Sunday, September 10, 2006

Waiting to exhale

I come from a long line of worriers. Or maybe it's a short line. And maybe it's not "worrying," per se. Maybe it's just the inability to exhale.

I was at a get-together in Minneapolis last night for Minnesota bloggers and was talking to Gary Miller, who is one of the writers at the Kennedy vs. the Machine blog when the subject turned to kids -- my kids, of course -- and when I mentioned that both of my kids are now out of the house, Gary said "it must be nice to sit back and relax and say "yeah, we did a good job" ?

Yes, it must be. Anyone? Bueller? Bueller?

I wouldn't know and, frankly, I'd be scared to find out. "Exhaling" is destined to invoke karma. I've done that exhaling thing a couple of times and the results are not pretty. Back in 1986, I remember sitting on the couch in Belmont thinking, "living in Boston, working in radio, there's food in the 'fridge and money in the bank. Ahh, this is living."

A couple of months later, WHDH ran into budget problems and I was on the street. No more of that, even if it gets me a reputation at my current employer of being a pessimist, since they're unable to distinguish the difference between a pessimist and someone who knows disaster is just around the corner. It doesn't mean I think it'll come. It means I don't think it can't. One must not, I figure, tempt the gods with the awesome power of contentment.

In one tortured paradox, I realized the other night that while I always hope the kids will stay in touch, when the phone actually rings and the caller ID indicates it's either Sean or Patrick calling, Carolie and I always have the same reaction. We say "oh,no" out loud.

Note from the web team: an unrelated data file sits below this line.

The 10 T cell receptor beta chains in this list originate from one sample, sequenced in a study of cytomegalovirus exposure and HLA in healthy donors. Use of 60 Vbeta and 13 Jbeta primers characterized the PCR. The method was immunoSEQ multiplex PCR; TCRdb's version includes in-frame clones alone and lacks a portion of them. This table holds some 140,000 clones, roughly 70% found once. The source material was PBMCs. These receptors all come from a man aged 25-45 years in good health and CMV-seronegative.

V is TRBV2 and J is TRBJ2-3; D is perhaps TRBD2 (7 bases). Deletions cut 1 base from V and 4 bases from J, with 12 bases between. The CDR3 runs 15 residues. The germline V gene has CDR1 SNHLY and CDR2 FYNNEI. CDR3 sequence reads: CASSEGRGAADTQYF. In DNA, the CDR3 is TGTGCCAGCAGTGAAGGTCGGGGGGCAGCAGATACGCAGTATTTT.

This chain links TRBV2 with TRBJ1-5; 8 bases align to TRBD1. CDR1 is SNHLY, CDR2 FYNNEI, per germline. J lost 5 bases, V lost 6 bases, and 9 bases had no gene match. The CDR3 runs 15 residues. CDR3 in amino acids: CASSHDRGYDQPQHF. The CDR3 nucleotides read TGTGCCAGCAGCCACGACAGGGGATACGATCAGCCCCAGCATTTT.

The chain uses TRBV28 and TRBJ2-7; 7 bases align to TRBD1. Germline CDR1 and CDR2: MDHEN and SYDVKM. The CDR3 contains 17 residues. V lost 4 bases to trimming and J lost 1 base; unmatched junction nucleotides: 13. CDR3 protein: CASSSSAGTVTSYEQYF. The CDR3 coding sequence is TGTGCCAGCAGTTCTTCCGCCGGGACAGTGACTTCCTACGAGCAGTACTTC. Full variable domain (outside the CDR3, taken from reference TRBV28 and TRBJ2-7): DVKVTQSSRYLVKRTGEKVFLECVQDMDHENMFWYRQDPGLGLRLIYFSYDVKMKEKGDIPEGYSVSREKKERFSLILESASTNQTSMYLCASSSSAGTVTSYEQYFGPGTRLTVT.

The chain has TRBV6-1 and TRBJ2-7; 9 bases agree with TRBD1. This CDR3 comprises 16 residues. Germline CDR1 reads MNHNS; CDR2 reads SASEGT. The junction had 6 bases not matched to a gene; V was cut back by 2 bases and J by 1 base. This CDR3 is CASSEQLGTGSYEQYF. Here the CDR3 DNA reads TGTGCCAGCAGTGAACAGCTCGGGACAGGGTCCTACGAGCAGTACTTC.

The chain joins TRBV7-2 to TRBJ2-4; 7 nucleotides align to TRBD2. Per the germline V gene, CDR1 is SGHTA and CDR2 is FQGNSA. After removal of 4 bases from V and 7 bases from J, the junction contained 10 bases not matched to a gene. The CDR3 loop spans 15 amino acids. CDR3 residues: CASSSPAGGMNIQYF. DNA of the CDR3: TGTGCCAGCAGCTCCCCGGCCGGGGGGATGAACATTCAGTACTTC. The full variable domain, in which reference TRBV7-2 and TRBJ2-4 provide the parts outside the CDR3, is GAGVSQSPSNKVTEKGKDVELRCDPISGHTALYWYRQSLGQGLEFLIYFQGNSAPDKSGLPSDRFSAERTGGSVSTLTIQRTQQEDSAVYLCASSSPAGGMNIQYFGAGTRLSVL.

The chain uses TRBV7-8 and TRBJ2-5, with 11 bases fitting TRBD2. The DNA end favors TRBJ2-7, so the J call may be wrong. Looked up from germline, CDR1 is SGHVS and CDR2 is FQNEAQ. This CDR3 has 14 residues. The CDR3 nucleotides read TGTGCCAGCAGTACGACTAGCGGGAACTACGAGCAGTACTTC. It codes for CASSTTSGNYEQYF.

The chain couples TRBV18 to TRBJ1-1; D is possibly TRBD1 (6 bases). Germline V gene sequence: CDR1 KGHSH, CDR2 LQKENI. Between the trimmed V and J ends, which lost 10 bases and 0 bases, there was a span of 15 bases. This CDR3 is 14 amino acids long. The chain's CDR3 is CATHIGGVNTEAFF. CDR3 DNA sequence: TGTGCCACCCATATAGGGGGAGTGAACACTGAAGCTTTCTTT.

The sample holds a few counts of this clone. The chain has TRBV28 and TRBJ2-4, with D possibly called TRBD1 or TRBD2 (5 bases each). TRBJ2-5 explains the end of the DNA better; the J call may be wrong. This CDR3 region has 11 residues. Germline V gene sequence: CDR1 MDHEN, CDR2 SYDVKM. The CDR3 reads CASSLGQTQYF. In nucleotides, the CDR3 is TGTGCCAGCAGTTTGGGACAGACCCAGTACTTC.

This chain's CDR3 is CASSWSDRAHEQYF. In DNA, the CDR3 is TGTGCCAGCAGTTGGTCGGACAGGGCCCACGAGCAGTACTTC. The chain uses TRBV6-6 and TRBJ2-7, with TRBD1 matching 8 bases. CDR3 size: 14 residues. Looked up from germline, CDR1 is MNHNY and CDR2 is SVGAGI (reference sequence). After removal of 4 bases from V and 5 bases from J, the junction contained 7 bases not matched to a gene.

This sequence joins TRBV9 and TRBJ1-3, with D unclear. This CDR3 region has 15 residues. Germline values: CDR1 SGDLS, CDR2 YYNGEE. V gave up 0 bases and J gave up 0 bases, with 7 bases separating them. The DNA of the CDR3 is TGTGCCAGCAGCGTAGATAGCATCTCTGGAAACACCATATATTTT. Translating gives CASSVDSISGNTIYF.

Carolie and I were both going to go to the pub last night for the bloggers' event, but at the last minute Patrick called and invited her to dinner with him and his ex (I guess) girlfriend, Pam. He called in the afternoon looking for her, too (she was in St. Cloud trying to get the Department of Human Services to get its bureacratic head out of its bureacratic ass), and it sure sounded important that they have dinner together and fast!

This is not normal, I thought. A kid who a few months ago started every sentence with "I'm 18 now..." desperately trying to have dinner with his mother. I could only reach one conclusion: someone's pregnant. But, no, it was just dinner.

Life is good. I guess.

1 comment:

Anonymous said...

Bobbie, you simply worry too much!
Take some lessons from George W.
No need to worry, just use shock and awe and see where it gets you. Glad it was just dinner.